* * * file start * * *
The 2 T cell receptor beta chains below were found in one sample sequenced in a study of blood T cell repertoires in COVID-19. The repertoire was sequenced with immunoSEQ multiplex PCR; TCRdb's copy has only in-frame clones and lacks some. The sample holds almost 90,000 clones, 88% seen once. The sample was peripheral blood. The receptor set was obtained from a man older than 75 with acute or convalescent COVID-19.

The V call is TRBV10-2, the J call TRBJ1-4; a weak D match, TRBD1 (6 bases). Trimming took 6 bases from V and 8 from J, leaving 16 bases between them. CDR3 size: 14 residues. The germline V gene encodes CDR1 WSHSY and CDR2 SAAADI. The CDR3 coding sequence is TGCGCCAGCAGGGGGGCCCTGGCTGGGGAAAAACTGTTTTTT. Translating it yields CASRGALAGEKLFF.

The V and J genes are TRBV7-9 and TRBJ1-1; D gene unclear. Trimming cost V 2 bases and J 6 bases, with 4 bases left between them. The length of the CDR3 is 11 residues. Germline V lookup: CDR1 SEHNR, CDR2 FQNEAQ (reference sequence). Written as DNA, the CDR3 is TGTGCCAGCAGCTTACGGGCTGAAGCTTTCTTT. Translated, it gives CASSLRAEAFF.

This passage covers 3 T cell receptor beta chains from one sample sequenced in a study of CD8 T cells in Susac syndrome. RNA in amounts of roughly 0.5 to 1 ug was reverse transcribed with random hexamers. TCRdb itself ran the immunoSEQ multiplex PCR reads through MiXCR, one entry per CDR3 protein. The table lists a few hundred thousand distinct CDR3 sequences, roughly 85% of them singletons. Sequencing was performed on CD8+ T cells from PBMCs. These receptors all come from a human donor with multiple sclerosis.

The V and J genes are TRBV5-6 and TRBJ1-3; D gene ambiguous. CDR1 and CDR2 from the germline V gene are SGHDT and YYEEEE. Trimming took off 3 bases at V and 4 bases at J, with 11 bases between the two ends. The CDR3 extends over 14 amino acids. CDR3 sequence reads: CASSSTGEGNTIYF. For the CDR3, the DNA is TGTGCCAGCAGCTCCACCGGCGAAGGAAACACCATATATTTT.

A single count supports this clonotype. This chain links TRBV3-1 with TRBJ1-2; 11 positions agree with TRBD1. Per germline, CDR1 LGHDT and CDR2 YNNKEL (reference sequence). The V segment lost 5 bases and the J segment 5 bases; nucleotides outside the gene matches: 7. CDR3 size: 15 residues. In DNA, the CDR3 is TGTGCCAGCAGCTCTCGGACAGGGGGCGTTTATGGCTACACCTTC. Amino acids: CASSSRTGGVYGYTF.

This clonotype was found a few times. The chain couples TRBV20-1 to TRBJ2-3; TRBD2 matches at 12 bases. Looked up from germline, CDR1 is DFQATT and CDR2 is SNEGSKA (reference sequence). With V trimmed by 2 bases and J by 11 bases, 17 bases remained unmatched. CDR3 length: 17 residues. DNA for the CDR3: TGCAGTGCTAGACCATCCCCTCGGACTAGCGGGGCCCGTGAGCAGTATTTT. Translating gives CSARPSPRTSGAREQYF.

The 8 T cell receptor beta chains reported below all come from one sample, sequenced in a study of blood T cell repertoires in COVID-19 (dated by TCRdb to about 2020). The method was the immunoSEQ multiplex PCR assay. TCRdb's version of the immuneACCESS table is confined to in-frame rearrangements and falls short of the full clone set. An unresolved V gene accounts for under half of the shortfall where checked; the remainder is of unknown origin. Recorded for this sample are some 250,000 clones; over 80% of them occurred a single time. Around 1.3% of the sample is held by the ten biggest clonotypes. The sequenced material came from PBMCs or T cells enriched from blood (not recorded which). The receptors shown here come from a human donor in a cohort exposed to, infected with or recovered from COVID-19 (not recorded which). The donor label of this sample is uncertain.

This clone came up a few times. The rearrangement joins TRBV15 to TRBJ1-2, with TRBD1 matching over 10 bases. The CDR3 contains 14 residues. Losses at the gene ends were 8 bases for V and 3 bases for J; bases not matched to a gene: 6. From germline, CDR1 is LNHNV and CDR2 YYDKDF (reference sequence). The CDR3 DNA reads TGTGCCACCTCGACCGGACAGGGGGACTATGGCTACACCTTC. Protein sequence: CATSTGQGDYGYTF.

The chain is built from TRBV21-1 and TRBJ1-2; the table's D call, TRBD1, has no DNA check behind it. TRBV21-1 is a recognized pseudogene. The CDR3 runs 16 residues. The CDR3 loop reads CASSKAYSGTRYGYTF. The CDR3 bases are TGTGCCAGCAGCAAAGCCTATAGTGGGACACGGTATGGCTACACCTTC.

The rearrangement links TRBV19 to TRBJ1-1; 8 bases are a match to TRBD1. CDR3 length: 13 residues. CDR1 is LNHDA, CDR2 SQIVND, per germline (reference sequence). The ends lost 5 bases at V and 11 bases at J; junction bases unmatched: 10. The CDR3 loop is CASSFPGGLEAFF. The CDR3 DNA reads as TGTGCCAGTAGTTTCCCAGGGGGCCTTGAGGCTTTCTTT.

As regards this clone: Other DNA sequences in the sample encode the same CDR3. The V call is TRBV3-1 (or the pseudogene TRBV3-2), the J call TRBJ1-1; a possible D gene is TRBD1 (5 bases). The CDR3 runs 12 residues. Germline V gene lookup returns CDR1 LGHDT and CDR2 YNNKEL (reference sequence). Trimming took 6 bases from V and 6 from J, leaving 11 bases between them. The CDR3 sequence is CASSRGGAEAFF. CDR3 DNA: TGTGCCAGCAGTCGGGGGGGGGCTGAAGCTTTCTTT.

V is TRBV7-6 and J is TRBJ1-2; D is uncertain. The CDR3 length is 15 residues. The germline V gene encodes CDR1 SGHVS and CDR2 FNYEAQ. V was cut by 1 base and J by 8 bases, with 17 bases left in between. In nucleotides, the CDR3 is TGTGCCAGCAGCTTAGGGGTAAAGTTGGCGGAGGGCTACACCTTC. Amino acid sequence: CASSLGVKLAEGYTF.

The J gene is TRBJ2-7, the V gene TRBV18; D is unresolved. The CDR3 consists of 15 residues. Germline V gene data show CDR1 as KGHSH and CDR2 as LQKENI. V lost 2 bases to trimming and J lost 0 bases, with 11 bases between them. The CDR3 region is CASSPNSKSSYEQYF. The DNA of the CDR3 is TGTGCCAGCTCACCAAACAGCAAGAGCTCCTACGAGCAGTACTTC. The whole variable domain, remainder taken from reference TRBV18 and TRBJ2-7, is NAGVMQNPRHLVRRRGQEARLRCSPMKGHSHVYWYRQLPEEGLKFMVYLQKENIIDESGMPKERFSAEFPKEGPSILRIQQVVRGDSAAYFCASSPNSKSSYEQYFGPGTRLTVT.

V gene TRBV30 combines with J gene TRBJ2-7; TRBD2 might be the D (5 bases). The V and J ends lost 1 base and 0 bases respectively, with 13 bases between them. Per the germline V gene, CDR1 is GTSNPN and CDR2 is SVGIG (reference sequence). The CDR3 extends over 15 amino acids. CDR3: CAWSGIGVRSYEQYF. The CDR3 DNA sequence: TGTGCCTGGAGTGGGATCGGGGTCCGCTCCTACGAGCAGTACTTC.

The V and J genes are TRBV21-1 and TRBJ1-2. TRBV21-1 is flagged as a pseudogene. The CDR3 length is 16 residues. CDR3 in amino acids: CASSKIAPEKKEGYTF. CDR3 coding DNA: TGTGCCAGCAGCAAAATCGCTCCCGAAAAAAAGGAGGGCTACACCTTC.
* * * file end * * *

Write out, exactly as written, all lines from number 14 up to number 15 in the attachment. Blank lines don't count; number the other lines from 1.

The J gene is TRBJ2-7, the V gene TRBV18; D is unresolved. The CDR3 consists of 15 residues. Germline V gene data show CDR1 as KGHSH and CDR2 as LQKENI. V lost 2 bases to trimming and J lost 0 bases, with 11 bases between them. The CDR3 region is CASSPNSKSSYEQYF. The DNA of the CDR3 is TGTGCCAGCTCACCAAACAGCAAGAGCTCCTACGAGCAGTACTTC. The whole variable domain, remainder taken from reference TRBV18 and TRBJ2-7, is NAGVMQNPRHLVRRRGQEARLRCSPMKGHSHVYWYRQLPEEGLKFMVYLQKENIIDESGMPKERFSAEFPKEGPSILRIQQVVRGDSAAYFCASSPNSKSSYEQYFGPGTRLTVT.

V gene TRBV30 combines with J gene TRBJ2-7; TRBD2 might be the D (5 bases). The V and J ends lost 1 base and 0 bases respectively, with 13 bases between them. Per the germline V gene, CDR1 is GTSNPN and CDR2 is SVGIG (reference sequence). The CDR3 extends over 15 amino acids. CDR3: CAWSGIGVRSYEQYF. The CDR3 DNA sequence: TGTGCCTGGAGTGGGATCGGGGTCCGCTCCTACGAGCAGTACTTC.